Last South Korean workers leave Kaesong zone in North

  • 3 May 2013
  • From the section Asia
Vehicles returning from North Korea's Kaesong are escorted by a South Korean military vehicle at the customs, immigration and quarantine office near the border village of Panmunjom that separates the two Koreas, in Paju, north of Seoul, South Korea, 3 May 2013
Image caption The remaining South Koreans from Kaesong crossed the border on Friday

The final seven South Koreans workers have left a joint factory zone in North Korea, after the two Koreas resolved outstanding financial issues.

The workers had stayed behind after the other South Korean staff had left to negotiate wages demanded by the North.

Kaesong Industrial Complex has been at a standstill since North Korea withdrew its 50,000 workers in April.

The North has previously restricted entry to Kaesong, but this is the first time all South Koreans have withdrawn.

Kaesong Industrial Complex, which was launched in 2003, was seen as one of the last remaining symbols of inter-Korean co-operation.

North-South tensions escalated following Pyongyang's third nuclear test in February.

Accounting issues

The last seven South Korean workers had been expected to cross the border at 17:30 local time (08:30 GMT) on Friday, but did not return until about an hour later.

"The return was delayed a little [today] due to some technical procedure issue," said Hong Yang-Ho, head of the Kaesong Industrial District Management Committee

"The North [Korea] fully co-operated during our returning process."

Mr Hong also said he believes there will be discussions about the future of the complex, but did not elaborate further.

Image caption Mr Hong, centre, said the delay was due to a "technical procedure issue"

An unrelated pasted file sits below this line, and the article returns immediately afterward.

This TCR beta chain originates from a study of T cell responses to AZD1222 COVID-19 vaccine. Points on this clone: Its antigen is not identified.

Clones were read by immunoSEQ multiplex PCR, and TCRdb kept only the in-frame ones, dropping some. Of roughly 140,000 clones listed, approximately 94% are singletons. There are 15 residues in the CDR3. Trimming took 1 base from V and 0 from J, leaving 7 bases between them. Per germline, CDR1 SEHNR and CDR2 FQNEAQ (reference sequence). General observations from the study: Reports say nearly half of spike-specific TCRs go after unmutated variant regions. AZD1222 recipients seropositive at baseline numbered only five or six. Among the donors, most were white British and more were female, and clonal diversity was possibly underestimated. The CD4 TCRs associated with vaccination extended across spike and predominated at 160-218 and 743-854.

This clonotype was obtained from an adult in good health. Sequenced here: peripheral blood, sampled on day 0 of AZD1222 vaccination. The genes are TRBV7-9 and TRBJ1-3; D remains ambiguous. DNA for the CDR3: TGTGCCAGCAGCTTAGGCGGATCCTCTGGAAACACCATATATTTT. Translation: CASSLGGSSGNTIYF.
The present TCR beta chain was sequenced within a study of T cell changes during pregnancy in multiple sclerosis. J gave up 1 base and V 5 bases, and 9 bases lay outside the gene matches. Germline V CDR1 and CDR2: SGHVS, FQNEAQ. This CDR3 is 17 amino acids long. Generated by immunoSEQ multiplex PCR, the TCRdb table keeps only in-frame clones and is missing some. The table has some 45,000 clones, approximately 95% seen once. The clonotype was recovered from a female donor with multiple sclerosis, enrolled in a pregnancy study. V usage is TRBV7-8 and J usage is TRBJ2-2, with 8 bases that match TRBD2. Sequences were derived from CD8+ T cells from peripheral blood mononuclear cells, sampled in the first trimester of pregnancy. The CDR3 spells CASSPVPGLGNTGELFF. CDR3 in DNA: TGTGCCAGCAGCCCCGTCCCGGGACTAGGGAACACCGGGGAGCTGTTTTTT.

South Korean vehicles loaded with outstanding North Korean wages and taxes worth $13m (£8.3m) crossed into the North at the same time the workers returned.

Those delivering the money have also returned to South Korea, reports say.

The zone is home to 123 South Korean companies which employ North Korean workers, and provides the North with badly-needed hard currency.

North Korea blocked South Korean workers from entering the zone in April, and withdrew its 53,000 workers from the industrial park a few days later.

After the North rejected Seoul's calls for talks on resuming operations at the park, South Korea announced that it too would withdraw all its workers from the complex.

It pulled out 125 South Koreans last week and another 43 on Monday, leaving the final seven to "settle accounting and other unresolved matters".

Pyongyang has been angered by tightened UN sanctions imposed after its 12 February nuclear test and by joint US-South Korea military drills, which it has described as "attack rehearsals".

On Thursday, North Korea sentenced a US citizen to 15 years of hard labour for alleged anti-government crimes.

Pae Jun-ho, known in the US as Kenneth Bae, was detained last year after entering North Korea as a tourist. Analysts suggest Pyongyang could be using the jailed American as leverage.